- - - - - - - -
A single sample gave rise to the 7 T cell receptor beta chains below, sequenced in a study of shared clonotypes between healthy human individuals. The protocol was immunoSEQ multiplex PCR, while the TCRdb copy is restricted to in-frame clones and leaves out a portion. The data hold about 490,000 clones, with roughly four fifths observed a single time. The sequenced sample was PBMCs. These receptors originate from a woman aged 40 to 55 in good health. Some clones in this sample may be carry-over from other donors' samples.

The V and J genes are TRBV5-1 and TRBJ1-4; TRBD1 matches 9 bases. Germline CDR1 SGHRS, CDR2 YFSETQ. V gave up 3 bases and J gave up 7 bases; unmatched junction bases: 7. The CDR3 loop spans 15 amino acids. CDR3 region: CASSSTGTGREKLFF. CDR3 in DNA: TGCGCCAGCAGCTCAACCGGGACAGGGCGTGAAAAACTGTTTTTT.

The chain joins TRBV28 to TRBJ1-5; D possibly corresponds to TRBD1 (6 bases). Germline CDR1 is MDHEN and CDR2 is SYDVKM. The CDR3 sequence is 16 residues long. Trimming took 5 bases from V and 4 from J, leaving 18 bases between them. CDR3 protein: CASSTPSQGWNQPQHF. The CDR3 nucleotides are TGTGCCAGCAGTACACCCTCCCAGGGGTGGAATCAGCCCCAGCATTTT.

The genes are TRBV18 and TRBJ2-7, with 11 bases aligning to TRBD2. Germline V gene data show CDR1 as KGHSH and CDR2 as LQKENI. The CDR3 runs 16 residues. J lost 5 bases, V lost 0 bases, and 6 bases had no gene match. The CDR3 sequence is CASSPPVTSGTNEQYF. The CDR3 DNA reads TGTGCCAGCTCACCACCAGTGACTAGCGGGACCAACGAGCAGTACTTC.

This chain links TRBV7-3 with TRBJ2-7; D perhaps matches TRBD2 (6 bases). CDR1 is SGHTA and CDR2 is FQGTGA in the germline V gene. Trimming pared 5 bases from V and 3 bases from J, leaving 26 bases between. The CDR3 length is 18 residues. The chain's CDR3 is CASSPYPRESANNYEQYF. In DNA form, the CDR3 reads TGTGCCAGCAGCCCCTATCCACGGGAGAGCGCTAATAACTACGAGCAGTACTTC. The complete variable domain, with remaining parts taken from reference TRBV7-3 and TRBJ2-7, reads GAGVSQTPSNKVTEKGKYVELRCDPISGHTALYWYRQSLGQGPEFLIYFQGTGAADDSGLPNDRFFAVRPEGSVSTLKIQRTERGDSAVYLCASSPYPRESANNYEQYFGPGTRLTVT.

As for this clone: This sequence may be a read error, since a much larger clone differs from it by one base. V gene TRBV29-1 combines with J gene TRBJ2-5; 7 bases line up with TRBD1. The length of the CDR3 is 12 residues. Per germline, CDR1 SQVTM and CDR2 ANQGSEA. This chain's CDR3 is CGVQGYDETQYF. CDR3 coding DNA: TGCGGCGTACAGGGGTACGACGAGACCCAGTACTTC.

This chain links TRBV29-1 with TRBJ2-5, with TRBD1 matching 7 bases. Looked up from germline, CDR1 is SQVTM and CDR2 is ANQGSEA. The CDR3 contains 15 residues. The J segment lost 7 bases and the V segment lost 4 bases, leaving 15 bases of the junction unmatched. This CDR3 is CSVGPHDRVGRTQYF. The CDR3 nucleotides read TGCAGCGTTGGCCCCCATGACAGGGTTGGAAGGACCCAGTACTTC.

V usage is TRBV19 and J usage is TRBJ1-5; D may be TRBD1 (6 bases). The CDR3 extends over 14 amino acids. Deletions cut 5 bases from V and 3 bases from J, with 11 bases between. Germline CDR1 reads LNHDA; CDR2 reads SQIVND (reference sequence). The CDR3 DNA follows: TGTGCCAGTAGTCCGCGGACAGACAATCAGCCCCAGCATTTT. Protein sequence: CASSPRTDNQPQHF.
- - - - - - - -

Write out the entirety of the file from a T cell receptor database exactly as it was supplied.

A single sample gave rise to the 7 T cell receptor beta chains below, sequenced in a study of shared clonotypes between healthy human individuals. The protocol was immunoSEQ multiplex PCR, while the TCRdb copy is restricted to in-frame clones and leaves out a portion. The data hold about 490,000 clones, with roughly four fifths observed a single time. The sequenced sample was PBMCs. These receptors originate from a woman aged 40 to 55 in good health. Some clones in this sample may be carry-over from other donors' samples.

The V and J genes are TRBV5-1 and TRBJ1-4; TRBD1 matches 9 bases. Germline CDR1 SGHRS, CDR2 YFSETQ. V gave up 3 bases and J gave up 7 bases; unmatched junction bases: 7. The CDR3 loop spans 15 amino acids. CDR3 region: CASSSTGTGREKLFF. CDR3 in DNA: TGCGCCAGCAGCTCAACCGGGACAGGGCGTGAAAAACTGTTTTTT.

The chain joins TRBV28 to TRBJ1-5; D possibly corresponds to TRBD1 (6 bases). Germline CDR1 is MDHEN and CDR2 is SYDVKM. The CDR3 sequence is 16 residues long. Trimming took 5 bases from V and 4 from J, leaving 18 bases between them. CDR3 protein: CASSTPSQGWNQPQHF. The CDR3 nucleotides are TGTGCCAGCAGTACACCCTCCCAGGGGTGGAATCAGCCCCAGCATTTT.

The genes are TRBV18 and TRBJ2-7, with 11 bases aligning to TRBD2. Germline V gene data show CDR1 as KGHSH and CDR2 as LQKENI. The CDR3 runs 16 residues. J lost 5 bases, V lost 0 bases, and 6 bases had no gene match. The CDR3 sequence is CASSPPVTSGTNEQYF. The CDR3 DNA reads TGTGCCAGCTCACCACCAGTGACTAGCGGGACCAACGAGCAGTACTTC.

This chain links TRBV7-3 with TRBJ2-7; D perhaps matches TRBD2 (6 bases). CDR1 is SGHTA and CDR2 is FQGTGA in the germline V gene. Trimming pared 5 bases from V and 3 bases from J, leaving 26 bases between. The CDR3 length is 18 residues. The chain's CDR3 is CASSPYPRESANNYEQYF. In DNA form, the CDR3 reads TGTGCCAGCAGCCCCTATCCACGGGAGAGCGCTAATAACTACGAGCAGTACTTC. The complete variable domain, with remaining parts taken from reference TRBV7-3 and TRBJ2-7, reads GAGVSQTPSNKVTEKGKYVELRCDPISGHTALYWYRQSLGQGPEFLIYFQGTGAADDSGLPNDRFFAVRPEGSVSTLKIQRTERGDSAVYLCASSPYPRESANNYEQYFGPGTRLTVT.

As for this clone: This sequence may be a read error, since a much larger clone differs from it by one base. V gene TRBV29-1 combines with J gene TRBJ2-5; 7 bases line up with TRBD1. The length of the CDR3 is 12 residues. Per germline, CDR1 SQVTM and CDR2 ANQGSEA. This chain's CDR3 is CGVQGYDETQYF. CDR3 coding DNA: TGCGGCGTACAGGGGTACGACGAGACCCAGTACTTC.

This chain links TRBV29-1 with TRBJ2-5, with TRBD1 matching 7 bases. Looked up from germline, CDR1 is SQVTM and CDR2 is ANQGSEA. The CDR3 contains 15 residues. The J segment lost 7 bases and the V segment lost 4 bases, leaving 15 bases of the junction unmatched. This CDR3 is CSVGPHDRVGRTQYF. The CDR3 nucleotides read TGCAGCGTTGGCCCCCATGACAGGGTTGGAAGGACCCAGTACTTC.

V usage is TRBV19 and J usage is TRBJ1-5; D may be TRBD1 (6 bases). The CDR3 extends over 14 amino acids. Deletions cut 5 bases from V and 3 bases from J, with 11 bases between. Germline CDR1 reads LNHDA; CDR2 reads SQIVND (reference sequence). The CDR3 DNA follows: TGTGCCAGTAGTCCGCGGACAGACAATCAGCCCCAGCATTTT. Protein sequence: CASSPRTDNQPQHF.